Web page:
Check your retirement picture with these eight easy steps
20 Jul, 2022

Preparing for retirement or any big life event means you can have more confidence in your chance of financial success. Gathering your information and going through several steps will help you build a full picture of what to expect in retirement.

Being prepared and proactive is a good idea whether you are in the first 10 years of your working life, or your last 10. In fact, the further you are away from retirement the more options you have.

Many of us find it difficult to imagine our future selves and what our needs will be. Lacking a connection with our future selves, and faced with the difficult day-to-day challenges of earning just enough to live on, means that preparing for retirement is placed on hold – often until it’s too late. If this sounds like you, you’re not alone. But there are steps you can take to change this picture.

Those who retire without enough money place a heavy financial burden on other family members and loved ones.

Do you want to plan for your retirement, understand your pension options and get ready to make decisions that are right for you? Alexander Forbes has eight steps for you to take to build your personal retirement picture:

Step 1: Decide to be prepared

Become aware of the fact that you are on a journey to a time when you will have to live on your savings, no matter your age. The purpose of saving for the future is so that you can buy yourself a pension one day when you can no longer work. Taking the first step to build your future financial picture starts with a decision to be prepared.

Step 2: Save more

Look at how much you’re currently earning, and what portion you’re saving for retirement. You’ll find this information easily on your payslip. Look for places in your budget where you can save more. According to Alexander Forbes research, you need to save at least 17% of your salary for 40 years to achieve a pension amount that is similar to your salary just before you retire from your employer.

Step 3: Estimate your expected pension

You can find out what pension you’re on track for based on:

your age
the amount you’ve already saved
the amount you’re saving each month

People are always keen to know this amount. Sometimes it can be a bit of a shock if it’s much lower than the amount you’re currently earning.

Step 4: Look at your monthly expenses

Monthly expenses are often linked to how much you are currently earning. They are likely to be more than the monthly pension you can expect. Take some time to think about how you might reduce your expenses after you retire if it’s only a few years away. People with more time should look at their current expenses to see where they can reduce or delay expenses to save more. Remember to put some money aside for emergencies or unexpected events. Having savings when things go wrong helps to reduce stress and keep you on track to achieve your goals.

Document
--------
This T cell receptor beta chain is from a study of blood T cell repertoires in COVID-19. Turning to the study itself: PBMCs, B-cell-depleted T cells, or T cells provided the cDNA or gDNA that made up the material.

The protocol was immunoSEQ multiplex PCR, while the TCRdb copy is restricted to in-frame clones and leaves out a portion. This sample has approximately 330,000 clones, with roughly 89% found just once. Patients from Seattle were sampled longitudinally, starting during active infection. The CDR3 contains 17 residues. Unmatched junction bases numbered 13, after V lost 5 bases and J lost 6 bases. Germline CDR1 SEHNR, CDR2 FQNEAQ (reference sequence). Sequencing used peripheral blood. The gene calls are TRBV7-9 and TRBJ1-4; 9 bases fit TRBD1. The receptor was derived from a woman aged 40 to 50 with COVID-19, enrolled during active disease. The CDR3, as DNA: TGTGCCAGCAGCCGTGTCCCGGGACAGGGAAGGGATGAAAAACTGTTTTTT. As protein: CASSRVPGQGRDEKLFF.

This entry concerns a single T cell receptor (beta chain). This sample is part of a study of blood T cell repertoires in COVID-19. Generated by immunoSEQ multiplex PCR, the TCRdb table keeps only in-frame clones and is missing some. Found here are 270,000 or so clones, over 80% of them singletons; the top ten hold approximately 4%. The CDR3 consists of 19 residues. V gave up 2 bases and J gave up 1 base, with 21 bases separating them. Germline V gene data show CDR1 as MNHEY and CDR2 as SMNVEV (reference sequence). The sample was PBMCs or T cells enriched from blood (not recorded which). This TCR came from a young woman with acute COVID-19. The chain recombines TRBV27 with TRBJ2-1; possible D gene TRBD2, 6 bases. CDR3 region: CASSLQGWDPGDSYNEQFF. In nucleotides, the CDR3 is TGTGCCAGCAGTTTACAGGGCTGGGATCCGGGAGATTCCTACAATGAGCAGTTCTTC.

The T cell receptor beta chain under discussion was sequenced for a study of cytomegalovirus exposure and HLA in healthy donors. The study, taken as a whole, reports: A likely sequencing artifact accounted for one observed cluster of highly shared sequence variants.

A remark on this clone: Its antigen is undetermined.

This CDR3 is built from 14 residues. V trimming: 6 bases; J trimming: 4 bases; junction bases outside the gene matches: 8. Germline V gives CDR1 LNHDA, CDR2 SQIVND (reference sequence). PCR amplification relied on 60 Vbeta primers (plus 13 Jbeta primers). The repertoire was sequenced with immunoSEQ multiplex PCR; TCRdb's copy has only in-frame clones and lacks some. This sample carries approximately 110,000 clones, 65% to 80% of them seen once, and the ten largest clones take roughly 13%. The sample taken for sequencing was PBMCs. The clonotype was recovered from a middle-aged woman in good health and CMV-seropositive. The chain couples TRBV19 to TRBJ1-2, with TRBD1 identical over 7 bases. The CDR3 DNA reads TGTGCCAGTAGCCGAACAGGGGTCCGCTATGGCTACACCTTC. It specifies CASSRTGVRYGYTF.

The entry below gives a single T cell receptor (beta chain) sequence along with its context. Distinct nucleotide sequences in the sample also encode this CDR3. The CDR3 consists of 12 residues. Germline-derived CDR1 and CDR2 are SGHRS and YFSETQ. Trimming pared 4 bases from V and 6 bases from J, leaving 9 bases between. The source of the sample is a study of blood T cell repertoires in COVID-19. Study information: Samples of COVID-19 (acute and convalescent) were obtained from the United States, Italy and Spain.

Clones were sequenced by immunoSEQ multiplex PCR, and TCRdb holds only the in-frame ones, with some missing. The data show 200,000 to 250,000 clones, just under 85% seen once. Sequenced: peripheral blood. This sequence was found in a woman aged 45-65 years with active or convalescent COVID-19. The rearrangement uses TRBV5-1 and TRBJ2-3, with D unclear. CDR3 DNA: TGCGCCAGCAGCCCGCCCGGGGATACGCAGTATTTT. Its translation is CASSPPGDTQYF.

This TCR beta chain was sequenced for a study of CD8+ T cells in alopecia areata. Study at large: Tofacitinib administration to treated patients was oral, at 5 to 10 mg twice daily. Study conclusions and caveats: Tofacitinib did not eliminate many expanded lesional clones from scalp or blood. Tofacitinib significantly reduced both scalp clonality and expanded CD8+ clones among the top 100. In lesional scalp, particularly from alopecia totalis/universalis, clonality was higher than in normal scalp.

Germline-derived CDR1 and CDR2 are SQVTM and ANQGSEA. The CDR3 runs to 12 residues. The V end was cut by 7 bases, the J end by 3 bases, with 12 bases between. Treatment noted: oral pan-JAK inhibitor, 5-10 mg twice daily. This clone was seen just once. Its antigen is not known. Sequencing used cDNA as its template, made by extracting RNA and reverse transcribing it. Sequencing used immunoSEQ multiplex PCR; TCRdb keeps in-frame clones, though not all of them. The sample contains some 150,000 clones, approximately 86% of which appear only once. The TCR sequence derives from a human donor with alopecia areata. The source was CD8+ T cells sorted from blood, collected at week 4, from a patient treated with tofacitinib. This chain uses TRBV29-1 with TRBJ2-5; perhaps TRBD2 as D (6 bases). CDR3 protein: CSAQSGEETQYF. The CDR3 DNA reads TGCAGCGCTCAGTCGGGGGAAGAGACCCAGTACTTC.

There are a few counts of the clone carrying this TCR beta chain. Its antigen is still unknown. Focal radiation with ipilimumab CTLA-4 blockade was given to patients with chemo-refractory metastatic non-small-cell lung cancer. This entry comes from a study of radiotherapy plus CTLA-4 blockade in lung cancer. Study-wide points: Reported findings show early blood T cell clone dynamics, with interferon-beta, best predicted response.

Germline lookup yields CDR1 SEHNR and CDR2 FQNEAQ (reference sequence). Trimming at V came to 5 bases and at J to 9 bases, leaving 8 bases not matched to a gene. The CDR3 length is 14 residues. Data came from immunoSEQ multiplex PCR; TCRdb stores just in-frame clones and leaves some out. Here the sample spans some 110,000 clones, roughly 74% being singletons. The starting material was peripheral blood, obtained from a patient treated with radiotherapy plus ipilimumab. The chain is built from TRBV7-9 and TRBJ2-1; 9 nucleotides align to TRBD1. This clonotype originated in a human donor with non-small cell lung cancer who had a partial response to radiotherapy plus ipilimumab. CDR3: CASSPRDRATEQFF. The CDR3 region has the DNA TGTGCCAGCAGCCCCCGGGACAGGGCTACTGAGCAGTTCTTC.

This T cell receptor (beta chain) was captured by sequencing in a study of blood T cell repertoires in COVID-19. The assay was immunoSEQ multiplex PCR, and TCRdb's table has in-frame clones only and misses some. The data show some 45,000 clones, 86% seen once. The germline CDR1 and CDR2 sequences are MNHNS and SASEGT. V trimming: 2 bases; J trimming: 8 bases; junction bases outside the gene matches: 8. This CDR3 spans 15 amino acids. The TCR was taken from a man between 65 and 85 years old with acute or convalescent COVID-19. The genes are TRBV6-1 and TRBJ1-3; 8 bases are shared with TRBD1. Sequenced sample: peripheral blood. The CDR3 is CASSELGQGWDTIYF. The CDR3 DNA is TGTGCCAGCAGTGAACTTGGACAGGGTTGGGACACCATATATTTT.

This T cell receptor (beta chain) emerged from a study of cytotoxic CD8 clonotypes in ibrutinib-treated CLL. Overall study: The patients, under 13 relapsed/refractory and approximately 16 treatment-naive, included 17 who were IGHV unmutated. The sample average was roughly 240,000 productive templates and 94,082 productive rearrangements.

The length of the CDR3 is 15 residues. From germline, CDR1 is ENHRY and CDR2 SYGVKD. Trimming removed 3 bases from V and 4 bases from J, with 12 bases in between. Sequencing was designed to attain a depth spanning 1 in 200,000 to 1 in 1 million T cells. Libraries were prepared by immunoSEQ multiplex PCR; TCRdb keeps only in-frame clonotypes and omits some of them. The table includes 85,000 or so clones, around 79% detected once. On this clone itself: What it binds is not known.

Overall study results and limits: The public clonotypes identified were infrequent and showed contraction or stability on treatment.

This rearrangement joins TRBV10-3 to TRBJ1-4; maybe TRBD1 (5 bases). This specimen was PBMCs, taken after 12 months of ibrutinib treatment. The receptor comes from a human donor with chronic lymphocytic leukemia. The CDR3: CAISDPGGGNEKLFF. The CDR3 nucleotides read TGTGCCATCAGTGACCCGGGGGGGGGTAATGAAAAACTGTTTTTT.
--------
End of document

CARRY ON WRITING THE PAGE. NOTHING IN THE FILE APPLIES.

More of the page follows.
Step 5: Assess if you are on track

You’ve compared your expected monthly pension in retirement to the expenses you think you’ll have after you retire in the previous step. Now you’ll be able to assess if you are on track to receive a pension you can live on. If so, you can keep going.

If you’re not on track, look at ways to improve your future picture by:

decreasing your expenses
thinking about working longer
finding other sources of income
saving more

This is a critical part of retirement planning and gives you your best chance of reaching your goals. The earlier you start, the more ways you have available to you to improve your future picture.

Knowing where you stand and what you have to work with as you get ready to retire will give you the best chance of reaching your goals.

Step 6: Find out about different pensions

If you’re closer to retirement, you can start exploring different types of pensions and weigh up their advantages and disadvantages.

Step 7: Review your full retirement picture

Once you have gone through these steps, you should have your full retirement picture. It shows the importance of being aware of where you stand, knowing all your relevant information and keeping track of your progress. Your picture is something that you should write down and revisit at least once every two to five years if you’re far away from retirement and more often if you’re closer. Having it all written down will help you set goals and make plans to stay on track. You can keep making improvements that get you closer to having enough to live on in the future.

Step 8: Get help from an expert

Share your retirement picture with your loved ones, as well as a licensed financial adviser. Advisers are professionally trained to help you with your financial planning and make decisions that are right for you based on your personal circumstances. Having expert help with your finances gives you the best chance of success.

Alexander Forbes has developed a free gamified retirement planning tool, My Retirement Picture, which takes users through the above process, available at:



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